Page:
PINEAPPLE SAGE (Salvia elegans) is, as its name indicates, a truly elegant addition to your decorative and herbal bed. Growing quite large as a graceful rounded shrub up to 5 feet when it is able to overwinter, which it can in warmer climes, or pot up to bring in for the winter. It produces long fiery red florescence in fall that make a spectacular show with other fall flowers and attract (and feed) hummingbirds and butterflies making their migration. But the most wonderful thing about this salvia is its fragrance -- a pronounced and true pineapple scent when bruised. The leaves and flowers make a delightful tea (hot or cold), or muddled in cocktails. The flavor is very fruity and pleasant, so it is a wonderful addition to desserts and entrees such as curry or as a garnish for ham or fruit salads or lemonade,or mixed with soft cheeses for a dynamite spread. Some even make a jelly using it. Tender perennial (mulch or pot up to over winter). And they make a dramatic addition to the flower vase, as you can see from the early November cuttings of dahlia, zinnias and pineapple sage below. 1 4" Pot shipped in Spring at a time appropriate to your growing zone.
MEDICINAL PROPERTIES: The name "Salvia" comes from the Latin "salvere," meaning "to heal." The Romans considered sage to be sacred and even had special harvesting ceremonies. All sages have traditionally been considered antispasmodic, antiseptic, astringent, diaphoretic, expectorant, nervine and tonic. Used as a folk remedy against colds, diarrhea, enteritis, venereal disease, excessive perspiration, snake bites, sore throats, toothaches and cancer. Recent clinical studies have shown it is useful lowering blood sugar in diabetics. Strongly flavored, so if brewing as a tea, try combining with dried fruits such as apple, or fragrant raspberry leaves. Combined with rosemary, and boiled to make a "tea", it can be used to restore gray hair to its natural color. Let the combo cool and steep in your refrigerator. After shampooing, use a cotton ball to apply to gray (or rinse if you are gray all over) and let dry. Use weekly. Restoration will take several weeks but it beats chemical hair colors, which can affect your health.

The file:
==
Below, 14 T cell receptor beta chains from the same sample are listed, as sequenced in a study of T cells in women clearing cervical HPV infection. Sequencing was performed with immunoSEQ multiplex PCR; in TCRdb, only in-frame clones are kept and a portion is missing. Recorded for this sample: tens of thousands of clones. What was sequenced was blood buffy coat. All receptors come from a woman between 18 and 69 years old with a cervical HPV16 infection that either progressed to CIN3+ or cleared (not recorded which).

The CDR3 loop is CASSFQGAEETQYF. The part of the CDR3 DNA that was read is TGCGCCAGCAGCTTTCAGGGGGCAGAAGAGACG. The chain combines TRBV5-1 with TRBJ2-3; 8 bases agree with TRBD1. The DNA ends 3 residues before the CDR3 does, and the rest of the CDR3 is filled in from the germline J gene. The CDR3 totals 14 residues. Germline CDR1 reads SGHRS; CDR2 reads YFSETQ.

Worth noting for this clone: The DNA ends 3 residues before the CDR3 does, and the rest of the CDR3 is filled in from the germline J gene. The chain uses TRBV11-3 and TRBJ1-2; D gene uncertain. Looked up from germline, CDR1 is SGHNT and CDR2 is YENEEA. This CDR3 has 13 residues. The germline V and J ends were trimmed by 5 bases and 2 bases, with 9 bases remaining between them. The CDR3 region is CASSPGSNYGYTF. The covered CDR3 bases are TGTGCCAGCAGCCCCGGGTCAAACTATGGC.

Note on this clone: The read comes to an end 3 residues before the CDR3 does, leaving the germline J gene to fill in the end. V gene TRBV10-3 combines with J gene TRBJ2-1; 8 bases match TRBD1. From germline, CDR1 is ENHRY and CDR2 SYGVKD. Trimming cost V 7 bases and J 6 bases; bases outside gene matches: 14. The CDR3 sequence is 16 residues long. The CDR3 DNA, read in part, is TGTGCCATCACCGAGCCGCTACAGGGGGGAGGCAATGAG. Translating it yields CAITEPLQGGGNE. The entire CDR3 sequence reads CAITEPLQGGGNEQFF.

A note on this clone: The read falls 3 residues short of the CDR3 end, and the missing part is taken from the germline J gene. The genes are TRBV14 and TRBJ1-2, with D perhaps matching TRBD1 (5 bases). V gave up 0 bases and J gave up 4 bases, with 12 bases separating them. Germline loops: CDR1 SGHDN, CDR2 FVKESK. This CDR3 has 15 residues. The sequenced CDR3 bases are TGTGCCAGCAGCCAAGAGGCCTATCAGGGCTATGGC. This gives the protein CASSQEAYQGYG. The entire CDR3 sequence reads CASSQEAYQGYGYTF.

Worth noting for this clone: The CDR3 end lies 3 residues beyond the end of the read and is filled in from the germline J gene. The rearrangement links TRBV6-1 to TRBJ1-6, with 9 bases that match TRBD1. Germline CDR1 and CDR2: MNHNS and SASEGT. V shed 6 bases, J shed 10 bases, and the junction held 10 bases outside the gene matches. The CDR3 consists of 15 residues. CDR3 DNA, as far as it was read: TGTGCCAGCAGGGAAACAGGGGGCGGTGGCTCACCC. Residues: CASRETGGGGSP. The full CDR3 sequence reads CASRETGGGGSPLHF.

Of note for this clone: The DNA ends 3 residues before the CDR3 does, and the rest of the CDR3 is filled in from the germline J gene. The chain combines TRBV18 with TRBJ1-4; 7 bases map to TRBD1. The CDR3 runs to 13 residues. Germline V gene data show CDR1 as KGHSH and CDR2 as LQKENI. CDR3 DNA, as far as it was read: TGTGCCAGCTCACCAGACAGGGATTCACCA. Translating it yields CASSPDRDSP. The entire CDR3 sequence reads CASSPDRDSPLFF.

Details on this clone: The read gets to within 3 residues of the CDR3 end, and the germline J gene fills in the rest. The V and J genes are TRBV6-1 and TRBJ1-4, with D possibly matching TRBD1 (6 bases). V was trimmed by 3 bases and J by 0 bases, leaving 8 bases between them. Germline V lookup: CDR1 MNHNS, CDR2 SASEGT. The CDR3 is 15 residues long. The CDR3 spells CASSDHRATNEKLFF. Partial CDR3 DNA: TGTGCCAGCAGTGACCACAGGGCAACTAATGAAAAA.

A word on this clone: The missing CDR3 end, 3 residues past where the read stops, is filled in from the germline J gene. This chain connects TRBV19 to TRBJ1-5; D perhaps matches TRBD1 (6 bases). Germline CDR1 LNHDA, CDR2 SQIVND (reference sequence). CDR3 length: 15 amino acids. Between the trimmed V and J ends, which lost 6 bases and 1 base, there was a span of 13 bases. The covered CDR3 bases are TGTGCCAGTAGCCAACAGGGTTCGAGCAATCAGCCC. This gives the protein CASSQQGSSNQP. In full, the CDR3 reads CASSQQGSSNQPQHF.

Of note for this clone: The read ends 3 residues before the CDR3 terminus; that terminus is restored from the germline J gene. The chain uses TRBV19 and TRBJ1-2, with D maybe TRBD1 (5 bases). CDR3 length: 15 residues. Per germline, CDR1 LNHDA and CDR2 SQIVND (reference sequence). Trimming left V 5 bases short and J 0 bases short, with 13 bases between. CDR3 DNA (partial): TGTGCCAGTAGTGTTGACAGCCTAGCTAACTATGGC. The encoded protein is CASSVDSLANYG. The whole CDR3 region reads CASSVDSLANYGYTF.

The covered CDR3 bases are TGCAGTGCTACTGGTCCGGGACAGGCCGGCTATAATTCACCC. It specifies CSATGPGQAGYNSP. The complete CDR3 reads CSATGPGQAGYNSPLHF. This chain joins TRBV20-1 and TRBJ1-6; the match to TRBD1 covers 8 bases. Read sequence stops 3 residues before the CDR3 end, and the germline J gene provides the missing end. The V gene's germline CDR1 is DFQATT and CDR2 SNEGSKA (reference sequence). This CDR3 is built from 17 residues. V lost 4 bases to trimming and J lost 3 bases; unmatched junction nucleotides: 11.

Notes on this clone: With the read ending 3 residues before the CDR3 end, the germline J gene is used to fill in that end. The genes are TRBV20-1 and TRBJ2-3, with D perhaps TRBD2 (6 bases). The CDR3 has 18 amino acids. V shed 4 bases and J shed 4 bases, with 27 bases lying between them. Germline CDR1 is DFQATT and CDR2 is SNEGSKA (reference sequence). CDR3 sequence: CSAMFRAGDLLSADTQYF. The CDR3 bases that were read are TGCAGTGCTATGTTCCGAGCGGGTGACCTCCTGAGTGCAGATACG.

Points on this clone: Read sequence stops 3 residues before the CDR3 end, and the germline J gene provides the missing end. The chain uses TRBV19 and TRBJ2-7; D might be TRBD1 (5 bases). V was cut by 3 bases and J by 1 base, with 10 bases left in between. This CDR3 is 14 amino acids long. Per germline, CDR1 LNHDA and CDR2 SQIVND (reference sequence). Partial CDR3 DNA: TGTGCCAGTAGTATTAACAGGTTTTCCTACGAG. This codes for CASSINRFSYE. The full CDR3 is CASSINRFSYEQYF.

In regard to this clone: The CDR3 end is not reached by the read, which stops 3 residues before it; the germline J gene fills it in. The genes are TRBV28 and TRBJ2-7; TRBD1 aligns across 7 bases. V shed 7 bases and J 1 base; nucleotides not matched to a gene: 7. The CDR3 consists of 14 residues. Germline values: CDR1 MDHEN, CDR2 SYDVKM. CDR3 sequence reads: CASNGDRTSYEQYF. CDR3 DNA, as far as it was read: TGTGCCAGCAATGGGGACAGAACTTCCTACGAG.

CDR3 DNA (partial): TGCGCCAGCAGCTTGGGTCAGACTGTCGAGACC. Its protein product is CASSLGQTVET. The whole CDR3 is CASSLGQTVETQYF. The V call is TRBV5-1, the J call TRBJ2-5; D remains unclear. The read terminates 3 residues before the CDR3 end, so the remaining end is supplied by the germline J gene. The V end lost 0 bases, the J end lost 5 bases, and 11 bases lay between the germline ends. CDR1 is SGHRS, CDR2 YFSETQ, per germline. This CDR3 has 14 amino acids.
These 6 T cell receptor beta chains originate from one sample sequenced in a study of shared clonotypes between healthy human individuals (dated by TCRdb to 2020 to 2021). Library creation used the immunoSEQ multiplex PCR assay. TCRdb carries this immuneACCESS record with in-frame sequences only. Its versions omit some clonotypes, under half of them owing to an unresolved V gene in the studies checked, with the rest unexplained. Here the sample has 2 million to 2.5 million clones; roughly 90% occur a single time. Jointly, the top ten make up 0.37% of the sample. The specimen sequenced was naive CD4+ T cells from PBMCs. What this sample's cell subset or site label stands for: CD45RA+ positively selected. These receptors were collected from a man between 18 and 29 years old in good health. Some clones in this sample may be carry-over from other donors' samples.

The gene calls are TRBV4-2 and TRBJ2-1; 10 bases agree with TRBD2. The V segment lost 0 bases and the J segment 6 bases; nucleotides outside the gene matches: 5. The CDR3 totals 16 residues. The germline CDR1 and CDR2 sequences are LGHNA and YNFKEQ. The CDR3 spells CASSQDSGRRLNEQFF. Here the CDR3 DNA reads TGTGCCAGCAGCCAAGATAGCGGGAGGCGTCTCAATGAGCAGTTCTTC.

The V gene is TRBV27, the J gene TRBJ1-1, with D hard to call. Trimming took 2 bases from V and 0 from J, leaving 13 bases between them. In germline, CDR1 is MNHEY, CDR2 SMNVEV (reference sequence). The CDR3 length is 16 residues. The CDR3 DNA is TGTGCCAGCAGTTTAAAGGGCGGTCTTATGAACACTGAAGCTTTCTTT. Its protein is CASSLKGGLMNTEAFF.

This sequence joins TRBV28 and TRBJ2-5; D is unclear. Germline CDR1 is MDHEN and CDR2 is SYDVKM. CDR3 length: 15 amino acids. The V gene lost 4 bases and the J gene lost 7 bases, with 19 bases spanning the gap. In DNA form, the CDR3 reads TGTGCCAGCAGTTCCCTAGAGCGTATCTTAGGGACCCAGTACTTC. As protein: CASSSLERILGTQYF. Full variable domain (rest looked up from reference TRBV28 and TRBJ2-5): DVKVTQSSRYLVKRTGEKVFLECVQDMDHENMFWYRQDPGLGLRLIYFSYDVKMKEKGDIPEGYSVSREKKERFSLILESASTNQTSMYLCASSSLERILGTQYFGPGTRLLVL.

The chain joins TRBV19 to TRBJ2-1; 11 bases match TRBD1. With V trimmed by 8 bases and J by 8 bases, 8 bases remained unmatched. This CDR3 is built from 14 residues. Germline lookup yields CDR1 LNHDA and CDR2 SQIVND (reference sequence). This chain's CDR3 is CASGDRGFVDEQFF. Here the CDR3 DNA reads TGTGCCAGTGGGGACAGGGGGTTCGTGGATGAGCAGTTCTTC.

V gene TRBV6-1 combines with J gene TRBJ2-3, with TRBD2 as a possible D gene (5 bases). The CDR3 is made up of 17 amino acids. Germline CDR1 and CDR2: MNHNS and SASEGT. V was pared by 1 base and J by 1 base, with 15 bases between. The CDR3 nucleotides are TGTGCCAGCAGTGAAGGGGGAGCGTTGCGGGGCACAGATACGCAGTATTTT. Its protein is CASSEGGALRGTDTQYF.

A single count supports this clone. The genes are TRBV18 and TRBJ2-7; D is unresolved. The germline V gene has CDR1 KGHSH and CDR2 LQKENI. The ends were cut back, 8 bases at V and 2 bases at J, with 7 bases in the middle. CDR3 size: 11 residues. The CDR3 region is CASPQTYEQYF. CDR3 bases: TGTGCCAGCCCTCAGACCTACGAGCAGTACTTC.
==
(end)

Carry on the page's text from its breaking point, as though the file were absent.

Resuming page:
GROWING TIPS: Start indoors 6-12 weeks before last frost date, hardening off before transplanting. Once established keep pinched back (which you will do naturally as you use it for teas, dishes and potpourris) to keep it from becoming leggy.
SEED SAVING TIPS: In its second and subsequent years, it will flower and then produce little bell-shaped seed pods. It requires daily observation to catch the seeds when the pods turn brown and the seeds inside are black. You will lose some to the ground and some to the birds. A great task for children who are more patient and have the little fingers needed to pluck the ripe pods without destroying the plant. Store the harvested pods in a paper bag until drying is completed, then separate seeds from pod by merely shaking the bag.